Homeland Security Secretary Jeh Johnson said that US president Barack Obama is considering ways to improve the security around the country's electronic voting system.
The Obama administration may be looking for new ways to protect the United States' electronic voting system from cyberattacks. Jeh Johnson, the United States Secretary of Homeland Security, told reporters in Washington, DC on Wednesday that the administration is deciding whether or not to deem the ballot-casting system as "critical infrastructure."
"We should carefully consider whether our election system, our election process is critical infrastructure, like the financial sector, like the power grid," Johnson said. "There's a vital national interest in our electoral process."
The comments came during an election season that has seen cybersecurity at the forefront of many conversations. Most recently, the email hacks that led to the ousting of DNC Chair Debbie Wasserman Schultz and the FBI investigation of Hillary Clinton's use of a personal email server while in office have brought attention to the importance of a strong cybersecurity policy.
Johnson said that the administration is "actively thinking about election cybersecurity right now." If the electronic voting system is designated as critical infrastructure, the US Department of Homeland Security (DHS) will be able to increase its efforts in protecting the system.
SEE: Network Security Policy Template (Tech Pro Research)
So, what constitutes critical infrastructure? According to the DHS website, it includes "sectors whose assets, systems, and networks, whether physical or virtual, are considered so vital to the United States that their incapacitation or destruction would have a debilitating effect on security, national economic security, national public health or safety, or any combination thereof."
Currently, 16 sectors make the cut as critical infrastructure. You can find the list here.
The efforts to increase security around the election system are further complicated by the complexity of balloting in the US. Currently, there are roughly 9,000 jurisdictions that play at least some part in collecting and tallying votes, and it could be difficult to get them all on the same page. Those jurisdictions include states, cities, and counties.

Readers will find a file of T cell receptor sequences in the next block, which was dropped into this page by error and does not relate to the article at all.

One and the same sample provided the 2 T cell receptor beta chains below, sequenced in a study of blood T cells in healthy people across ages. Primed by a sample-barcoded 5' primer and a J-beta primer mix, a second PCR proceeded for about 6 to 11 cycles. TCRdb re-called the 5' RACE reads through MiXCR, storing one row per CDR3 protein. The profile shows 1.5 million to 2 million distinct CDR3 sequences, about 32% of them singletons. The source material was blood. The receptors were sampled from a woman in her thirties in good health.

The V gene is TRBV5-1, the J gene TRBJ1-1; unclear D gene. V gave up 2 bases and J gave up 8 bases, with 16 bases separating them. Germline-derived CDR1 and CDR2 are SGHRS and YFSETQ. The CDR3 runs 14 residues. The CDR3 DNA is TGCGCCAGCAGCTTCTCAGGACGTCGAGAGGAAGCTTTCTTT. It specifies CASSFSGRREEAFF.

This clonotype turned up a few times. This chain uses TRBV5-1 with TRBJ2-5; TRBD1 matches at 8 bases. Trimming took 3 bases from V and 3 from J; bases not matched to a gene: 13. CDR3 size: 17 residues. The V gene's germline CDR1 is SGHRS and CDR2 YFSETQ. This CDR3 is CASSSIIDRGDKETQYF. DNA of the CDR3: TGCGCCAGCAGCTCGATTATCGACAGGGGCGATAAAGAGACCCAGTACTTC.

While Johnson didn't give specific details on what next steps might be taken to help secure the system, he noted that he would likely work to communicate best practices to election officials across the country.
The Obama administration has made a few strong efforts this year toward boosting cybersecurity. In February, the president laid out a budget proposal for 2017 that included $19 billion for cybersecurity. More recently, a new policy directive was published that made it easier for businesses to get help following an attack, and further outlined how the federal government would respond to cyber incidents.
The 3 big takeaways for TechRepublic readers
- Homeland Security Secretary Jeh Johnson said that Obama is looking to boost cybersecurity efforts around the electronic voting system in the US.
- The Obama administration is deciding if the election system should be deemed "critical infrastructure," which would give the DHS more power to secure it.
- The balloting system, which comprises 9,000 jurisdictions, further complicates the efforts to secure the voting system.
- Hillary Clinton's infamous email server: 6 things you need to know (TechRepublic)
- FBI investigate US political party hacks, Russian ties (ZDNet)
- New US cybersecurity plan makes it easier for businesses to get help after an attack (TechRepublic)
- US government is spending billions on old tech that barely works, says watchdog (ZDNet)
- Video: Why political organizations' lax security practices are 'red meat for hackers' (TechRepublic)
- Kevin Mitnick: User training could have prevented DNC email hacks (TechRepublic)